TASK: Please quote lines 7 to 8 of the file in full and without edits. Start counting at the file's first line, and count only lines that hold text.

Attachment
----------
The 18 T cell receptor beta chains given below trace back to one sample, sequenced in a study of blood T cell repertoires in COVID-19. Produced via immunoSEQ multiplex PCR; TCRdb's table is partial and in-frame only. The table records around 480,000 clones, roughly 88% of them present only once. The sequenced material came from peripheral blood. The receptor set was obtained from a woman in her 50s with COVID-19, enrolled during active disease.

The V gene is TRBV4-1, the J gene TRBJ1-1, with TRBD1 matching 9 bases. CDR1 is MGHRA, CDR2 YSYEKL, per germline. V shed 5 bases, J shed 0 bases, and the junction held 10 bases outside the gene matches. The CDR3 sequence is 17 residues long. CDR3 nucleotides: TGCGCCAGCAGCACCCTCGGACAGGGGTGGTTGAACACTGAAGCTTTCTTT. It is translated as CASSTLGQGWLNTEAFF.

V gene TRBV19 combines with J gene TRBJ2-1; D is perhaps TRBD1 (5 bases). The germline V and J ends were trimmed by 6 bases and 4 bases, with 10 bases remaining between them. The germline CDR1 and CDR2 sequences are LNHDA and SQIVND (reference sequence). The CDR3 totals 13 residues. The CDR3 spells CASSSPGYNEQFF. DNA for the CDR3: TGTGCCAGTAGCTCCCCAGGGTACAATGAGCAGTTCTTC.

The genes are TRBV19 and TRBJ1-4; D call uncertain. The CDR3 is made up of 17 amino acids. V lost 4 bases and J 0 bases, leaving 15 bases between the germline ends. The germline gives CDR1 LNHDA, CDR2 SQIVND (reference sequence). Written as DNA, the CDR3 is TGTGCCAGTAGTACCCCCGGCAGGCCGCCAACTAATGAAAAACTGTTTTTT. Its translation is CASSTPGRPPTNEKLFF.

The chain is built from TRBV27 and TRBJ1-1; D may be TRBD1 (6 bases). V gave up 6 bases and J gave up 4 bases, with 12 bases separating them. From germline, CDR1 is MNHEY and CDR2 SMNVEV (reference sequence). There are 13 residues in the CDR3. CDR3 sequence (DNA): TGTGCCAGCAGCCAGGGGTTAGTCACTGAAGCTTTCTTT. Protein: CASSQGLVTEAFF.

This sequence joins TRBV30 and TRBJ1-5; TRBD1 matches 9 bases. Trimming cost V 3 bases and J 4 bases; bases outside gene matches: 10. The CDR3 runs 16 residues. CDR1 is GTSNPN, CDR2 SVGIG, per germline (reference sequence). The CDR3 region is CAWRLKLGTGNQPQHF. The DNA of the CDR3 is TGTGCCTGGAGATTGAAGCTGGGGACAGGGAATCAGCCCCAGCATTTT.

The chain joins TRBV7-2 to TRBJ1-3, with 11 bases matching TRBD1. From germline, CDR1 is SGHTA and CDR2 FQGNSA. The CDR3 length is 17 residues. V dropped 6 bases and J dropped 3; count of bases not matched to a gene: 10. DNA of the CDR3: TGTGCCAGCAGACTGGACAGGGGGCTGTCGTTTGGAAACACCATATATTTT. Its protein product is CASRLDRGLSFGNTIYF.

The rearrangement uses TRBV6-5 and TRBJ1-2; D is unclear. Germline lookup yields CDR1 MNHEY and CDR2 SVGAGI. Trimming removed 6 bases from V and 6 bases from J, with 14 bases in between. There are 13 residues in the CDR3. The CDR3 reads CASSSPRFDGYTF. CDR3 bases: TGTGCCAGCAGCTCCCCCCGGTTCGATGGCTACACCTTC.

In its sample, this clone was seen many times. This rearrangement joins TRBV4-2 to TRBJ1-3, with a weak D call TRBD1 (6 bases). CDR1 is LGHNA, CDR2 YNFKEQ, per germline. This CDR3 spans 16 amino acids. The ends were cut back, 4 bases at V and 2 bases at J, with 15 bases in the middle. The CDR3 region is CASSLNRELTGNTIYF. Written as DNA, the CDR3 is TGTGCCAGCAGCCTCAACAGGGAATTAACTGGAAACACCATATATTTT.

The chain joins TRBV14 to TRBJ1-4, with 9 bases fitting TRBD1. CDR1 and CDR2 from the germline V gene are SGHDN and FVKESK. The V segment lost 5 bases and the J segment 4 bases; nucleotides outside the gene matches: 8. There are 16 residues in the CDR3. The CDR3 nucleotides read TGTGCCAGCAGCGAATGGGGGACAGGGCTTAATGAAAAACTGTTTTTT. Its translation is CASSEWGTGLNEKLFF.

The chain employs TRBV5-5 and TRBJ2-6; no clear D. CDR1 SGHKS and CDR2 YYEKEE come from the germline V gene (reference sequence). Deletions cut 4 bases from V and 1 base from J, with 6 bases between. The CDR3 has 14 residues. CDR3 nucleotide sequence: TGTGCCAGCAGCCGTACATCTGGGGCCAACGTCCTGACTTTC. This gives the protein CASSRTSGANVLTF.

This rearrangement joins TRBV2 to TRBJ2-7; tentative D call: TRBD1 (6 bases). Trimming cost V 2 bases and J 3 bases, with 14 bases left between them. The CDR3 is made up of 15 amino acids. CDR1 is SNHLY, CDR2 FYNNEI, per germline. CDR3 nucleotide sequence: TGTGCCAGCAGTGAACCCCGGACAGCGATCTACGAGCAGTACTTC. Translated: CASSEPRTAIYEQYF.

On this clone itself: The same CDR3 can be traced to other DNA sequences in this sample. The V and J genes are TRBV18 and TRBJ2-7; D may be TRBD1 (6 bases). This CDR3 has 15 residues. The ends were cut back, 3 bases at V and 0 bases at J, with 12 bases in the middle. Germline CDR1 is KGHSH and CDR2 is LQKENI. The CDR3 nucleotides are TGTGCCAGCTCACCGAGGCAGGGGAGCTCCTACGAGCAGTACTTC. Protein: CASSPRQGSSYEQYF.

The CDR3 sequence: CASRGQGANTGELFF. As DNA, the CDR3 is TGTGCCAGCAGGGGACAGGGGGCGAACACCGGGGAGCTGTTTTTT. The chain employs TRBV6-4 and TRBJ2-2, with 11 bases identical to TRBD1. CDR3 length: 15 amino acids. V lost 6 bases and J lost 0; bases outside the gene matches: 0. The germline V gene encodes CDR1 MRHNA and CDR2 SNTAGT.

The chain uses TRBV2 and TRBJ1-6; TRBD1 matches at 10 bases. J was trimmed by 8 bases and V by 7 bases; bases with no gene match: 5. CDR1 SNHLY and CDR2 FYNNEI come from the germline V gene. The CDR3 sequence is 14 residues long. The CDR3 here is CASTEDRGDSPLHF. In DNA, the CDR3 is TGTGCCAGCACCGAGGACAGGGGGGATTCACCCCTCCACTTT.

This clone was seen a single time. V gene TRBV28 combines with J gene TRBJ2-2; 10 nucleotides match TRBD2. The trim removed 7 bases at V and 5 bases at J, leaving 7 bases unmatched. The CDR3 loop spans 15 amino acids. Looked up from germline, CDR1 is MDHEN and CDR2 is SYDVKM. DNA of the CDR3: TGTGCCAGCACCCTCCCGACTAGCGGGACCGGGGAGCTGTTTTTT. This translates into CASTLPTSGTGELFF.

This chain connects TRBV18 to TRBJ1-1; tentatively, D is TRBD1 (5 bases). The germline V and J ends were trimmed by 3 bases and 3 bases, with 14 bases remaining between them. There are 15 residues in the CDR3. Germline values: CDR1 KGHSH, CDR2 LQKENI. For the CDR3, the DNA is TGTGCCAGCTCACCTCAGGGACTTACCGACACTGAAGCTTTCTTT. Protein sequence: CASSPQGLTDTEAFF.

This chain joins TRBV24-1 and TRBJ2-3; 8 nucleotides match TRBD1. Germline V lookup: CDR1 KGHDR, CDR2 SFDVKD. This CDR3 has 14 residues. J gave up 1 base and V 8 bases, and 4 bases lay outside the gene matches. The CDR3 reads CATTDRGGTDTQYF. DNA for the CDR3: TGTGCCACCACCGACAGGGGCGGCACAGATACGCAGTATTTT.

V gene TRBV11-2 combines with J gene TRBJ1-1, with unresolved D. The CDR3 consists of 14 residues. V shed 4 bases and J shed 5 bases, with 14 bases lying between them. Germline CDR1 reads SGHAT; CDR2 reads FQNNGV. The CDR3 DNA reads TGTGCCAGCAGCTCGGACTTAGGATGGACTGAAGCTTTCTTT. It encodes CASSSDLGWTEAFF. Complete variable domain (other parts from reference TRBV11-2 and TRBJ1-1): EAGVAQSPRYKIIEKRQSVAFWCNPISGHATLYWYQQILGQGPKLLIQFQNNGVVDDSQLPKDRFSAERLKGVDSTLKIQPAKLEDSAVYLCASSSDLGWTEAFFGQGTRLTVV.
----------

The chain joins TRBV7-2 to TRBJ1-3, with 11 bases matching TRBD1. From germline, CDR1 is SGHTA and CDR2 FQGNSA. The CDR3 length is 17 residues. V dropped 6 bases and J dropped 3; count of bases not matched to a gene: 10. DNA of the CDR3: TGTGCCAGCAGACTGGACAGGGGGCTGTCGTTTGGAAACACCATATATTTT. Its protein product is CASRLDRGLSFGNTIYF.

The rearrangement uses TRBV6-5 and TRBJ1-2; D is unclear. Germline lookup yields CDR1 MNHEY and CDR2 SVGAGI. Trimming removed 6 bases from V and 6 bases from J, with 14 bases in between. There are 13 residues in the CDR3. The CDR3 reads CASSSPRFDGYTF. CDR3 bases: TGTGCCAGCAGCTCCCCCCGGTTCGATGGCTACACCTTC.